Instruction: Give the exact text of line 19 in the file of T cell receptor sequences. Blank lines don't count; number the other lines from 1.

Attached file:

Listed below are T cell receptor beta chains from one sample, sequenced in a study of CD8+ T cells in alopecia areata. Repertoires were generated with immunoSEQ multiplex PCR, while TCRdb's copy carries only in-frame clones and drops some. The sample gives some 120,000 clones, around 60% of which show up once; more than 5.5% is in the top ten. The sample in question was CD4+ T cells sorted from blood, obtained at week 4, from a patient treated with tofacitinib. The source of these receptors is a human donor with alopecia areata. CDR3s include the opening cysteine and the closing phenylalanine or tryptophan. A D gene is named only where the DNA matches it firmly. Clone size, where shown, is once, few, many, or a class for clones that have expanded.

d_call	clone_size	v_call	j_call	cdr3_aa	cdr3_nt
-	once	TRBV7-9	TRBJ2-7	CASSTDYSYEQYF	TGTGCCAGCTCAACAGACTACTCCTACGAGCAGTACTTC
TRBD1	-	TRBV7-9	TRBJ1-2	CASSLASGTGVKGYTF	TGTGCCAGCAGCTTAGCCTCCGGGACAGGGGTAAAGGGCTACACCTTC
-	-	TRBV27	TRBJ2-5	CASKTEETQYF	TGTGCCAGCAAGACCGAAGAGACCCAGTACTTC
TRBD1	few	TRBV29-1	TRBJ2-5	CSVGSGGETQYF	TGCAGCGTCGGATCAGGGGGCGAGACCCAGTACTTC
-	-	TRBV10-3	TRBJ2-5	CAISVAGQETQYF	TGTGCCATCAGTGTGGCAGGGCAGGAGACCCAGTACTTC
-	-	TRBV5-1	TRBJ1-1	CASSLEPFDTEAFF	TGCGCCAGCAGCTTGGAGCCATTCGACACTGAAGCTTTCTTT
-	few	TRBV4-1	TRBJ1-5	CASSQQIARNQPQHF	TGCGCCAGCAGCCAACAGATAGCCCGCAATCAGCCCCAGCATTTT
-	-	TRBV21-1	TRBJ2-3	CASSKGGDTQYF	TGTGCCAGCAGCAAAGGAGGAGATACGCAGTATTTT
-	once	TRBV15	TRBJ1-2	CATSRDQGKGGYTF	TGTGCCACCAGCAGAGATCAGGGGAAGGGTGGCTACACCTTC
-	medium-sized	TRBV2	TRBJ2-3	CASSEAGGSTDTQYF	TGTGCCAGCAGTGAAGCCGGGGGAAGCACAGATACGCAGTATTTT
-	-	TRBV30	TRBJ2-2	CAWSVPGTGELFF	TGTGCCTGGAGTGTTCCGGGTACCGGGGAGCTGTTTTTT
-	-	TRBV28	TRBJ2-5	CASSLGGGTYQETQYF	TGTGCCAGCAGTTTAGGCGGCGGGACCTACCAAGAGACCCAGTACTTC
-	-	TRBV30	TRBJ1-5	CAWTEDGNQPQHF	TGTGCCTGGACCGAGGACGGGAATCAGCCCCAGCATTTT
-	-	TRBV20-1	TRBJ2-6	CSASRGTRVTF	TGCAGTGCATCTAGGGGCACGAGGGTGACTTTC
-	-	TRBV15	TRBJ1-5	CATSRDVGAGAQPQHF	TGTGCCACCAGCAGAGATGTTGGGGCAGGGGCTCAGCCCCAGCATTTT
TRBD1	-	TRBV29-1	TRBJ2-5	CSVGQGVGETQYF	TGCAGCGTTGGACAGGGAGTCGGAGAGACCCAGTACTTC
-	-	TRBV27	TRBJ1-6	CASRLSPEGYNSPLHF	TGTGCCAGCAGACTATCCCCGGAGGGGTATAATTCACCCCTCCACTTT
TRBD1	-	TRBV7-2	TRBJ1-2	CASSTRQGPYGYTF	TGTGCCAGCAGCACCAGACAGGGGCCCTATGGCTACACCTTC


-	-	TRBV27	TRBJ1-6	CASRLSPEGYNSPLHF	TGTGCCAGCAGACTATCCCCGGAGGGGTATAATTCACCCCTCCACTTT